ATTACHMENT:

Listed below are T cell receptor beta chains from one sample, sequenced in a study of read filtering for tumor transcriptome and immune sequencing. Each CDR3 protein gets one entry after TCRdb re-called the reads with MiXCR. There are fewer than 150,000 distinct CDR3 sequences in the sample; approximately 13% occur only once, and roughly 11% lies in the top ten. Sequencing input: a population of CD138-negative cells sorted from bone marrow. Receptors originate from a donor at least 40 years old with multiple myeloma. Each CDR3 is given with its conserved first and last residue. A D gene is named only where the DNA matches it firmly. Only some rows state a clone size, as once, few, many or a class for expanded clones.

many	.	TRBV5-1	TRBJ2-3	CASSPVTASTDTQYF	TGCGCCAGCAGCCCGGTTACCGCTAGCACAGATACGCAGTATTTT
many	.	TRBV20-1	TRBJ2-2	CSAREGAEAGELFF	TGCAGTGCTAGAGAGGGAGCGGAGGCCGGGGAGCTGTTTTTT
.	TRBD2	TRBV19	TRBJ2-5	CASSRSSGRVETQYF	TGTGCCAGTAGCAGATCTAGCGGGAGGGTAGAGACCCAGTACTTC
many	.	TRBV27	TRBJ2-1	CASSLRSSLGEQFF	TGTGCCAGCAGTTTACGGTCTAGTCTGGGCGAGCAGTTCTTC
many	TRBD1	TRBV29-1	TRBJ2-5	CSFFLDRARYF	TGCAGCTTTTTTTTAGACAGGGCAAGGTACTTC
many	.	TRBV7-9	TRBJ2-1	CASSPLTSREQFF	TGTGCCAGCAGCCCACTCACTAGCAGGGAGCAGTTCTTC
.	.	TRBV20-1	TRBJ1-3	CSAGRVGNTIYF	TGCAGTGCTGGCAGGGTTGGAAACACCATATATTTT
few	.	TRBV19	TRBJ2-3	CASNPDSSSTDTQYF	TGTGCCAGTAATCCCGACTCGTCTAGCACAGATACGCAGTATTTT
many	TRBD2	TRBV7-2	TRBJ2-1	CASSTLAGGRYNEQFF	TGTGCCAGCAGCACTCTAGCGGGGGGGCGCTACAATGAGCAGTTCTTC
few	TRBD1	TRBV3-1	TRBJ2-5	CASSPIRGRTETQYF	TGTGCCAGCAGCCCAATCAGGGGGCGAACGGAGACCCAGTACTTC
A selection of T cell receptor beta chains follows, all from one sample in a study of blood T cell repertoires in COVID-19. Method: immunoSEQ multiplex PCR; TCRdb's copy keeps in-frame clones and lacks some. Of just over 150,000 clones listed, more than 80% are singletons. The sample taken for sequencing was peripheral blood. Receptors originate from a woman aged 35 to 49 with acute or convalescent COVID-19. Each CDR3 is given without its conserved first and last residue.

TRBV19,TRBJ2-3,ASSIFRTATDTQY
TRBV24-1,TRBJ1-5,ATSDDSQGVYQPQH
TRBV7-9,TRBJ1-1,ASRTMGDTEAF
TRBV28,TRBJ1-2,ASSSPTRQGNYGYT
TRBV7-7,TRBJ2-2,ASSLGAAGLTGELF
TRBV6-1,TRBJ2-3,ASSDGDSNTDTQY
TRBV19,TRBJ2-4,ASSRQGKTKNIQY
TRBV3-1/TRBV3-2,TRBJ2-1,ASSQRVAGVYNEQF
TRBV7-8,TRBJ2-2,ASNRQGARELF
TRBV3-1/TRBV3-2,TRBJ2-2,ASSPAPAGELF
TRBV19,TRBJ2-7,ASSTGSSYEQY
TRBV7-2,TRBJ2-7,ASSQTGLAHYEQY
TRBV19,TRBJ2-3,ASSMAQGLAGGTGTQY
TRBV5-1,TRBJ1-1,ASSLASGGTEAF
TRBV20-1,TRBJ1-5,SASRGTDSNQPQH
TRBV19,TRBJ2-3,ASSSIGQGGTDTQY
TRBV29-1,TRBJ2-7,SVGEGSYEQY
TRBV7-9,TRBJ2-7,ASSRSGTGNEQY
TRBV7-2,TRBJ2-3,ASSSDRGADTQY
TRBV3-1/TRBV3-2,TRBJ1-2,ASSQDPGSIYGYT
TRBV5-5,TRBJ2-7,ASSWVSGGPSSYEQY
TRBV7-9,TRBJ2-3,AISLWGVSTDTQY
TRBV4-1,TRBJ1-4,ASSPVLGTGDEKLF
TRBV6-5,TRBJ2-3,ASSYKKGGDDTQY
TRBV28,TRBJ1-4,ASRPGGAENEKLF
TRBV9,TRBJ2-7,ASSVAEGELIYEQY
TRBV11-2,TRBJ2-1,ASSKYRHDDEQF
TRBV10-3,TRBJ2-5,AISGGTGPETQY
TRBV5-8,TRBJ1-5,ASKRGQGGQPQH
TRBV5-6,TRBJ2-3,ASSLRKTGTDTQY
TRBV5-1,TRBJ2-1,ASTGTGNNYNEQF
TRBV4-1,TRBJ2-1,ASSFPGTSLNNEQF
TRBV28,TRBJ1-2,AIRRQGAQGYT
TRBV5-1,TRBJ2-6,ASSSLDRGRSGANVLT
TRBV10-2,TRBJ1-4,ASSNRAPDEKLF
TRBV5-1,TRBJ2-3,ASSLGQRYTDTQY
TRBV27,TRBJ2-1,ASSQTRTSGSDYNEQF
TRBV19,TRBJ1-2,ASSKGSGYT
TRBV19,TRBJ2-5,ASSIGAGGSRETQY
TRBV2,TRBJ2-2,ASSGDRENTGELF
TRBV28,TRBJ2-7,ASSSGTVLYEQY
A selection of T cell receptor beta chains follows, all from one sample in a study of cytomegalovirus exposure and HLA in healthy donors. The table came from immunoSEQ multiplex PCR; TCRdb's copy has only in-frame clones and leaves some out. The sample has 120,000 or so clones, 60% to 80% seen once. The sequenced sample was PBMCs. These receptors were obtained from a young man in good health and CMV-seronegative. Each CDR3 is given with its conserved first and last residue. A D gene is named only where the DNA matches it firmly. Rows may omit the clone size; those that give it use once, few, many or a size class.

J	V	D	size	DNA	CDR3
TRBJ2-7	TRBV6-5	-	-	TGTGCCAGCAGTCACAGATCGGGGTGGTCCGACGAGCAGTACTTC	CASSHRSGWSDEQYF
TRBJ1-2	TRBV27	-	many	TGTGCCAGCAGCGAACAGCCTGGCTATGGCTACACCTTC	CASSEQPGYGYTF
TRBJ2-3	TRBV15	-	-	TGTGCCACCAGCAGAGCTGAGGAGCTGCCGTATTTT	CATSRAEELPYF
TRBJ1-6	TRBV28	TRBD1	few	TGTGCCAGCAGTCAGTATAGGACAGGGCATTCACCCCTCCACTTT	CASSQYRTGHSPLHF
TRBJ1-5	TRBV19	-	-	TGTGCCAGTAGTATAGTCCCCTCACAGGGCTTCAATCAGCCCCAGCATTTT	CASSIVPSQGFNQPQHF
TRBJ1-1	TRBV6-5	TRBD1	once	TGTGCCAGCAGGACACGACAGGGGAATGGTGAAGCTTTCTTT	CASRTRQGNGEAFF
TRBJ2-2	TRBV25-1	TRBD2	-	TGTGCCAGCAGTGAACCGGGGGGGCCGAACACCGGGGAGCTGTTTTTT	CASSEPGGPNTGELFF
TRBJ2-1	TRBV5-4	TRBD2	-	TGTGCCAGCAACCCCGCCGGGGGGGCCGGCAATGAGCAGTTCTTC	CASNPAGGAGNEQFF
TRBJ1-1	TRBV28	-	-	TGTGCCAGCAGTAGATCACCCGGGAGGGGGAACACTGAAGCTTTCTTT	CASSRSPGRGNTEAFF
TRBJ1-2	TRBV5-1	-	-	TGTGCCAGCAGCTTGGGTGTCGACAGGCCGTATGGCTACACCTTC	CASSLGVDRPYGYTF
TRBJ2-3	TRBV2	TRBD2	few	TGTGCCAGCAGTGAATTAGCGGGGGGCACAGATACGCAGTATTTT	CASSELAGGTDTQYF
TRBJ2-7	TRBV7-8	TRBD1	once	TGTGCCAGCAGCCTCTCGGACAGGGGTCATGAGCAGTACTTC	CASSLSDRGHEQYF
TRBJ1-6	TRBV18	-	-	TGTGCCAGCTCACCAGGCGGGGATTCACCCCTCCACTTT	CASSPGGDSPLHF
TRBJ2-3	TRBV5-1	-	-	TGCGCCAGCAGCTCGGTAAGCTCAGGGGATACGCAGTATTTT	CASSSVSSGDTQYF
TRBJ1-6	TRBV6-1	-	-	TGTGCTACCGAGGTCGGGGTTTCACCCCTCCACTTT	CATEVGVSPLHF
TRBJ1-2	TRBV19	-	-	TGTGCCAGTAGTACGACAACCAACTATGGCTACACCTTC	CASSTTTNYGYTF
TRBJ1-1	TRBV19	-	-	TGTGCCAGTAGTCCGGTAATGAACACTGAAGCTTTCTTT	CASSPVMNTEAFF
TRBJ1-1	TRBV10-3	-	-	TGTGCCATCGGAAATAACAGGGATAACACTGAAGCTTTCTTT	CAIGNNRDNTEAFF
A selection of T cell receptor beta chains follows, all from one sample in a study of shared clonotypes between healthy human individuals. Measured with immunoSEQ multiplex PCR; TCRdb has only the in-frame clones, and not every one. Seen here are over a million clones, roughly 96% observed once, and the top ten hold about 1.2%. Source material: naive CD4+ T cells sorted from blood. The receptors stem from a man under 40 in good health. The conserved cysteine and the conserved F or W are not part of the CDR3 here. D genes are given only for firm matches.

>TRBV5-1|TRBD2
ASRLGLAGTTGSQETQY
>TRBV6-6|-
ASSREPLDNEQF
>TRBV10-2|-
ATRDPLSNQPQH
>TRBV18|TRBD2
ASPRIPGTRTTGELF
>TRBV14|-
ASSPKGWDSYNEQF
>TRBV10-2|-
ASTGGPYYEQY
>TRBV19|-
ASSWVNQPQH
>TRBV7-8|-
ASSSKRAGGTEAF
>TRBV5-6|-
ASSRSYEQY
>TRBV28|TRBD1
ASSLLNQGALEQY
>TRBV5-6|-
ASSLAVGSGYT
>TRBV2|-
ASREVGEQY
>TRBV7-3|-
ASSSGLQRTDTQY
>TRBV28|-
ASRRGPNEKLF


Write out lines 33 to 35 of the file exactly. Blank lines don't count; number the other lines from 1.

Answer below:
TRBV5-5,TRBJ2-7,ASSWVSGGPSSYEQY
TRBV7-9,TRBJ2-3,AISLWGVSTDTQY
TRBV4-1,TRBJ1-4,ASSPVLGTGDEKLF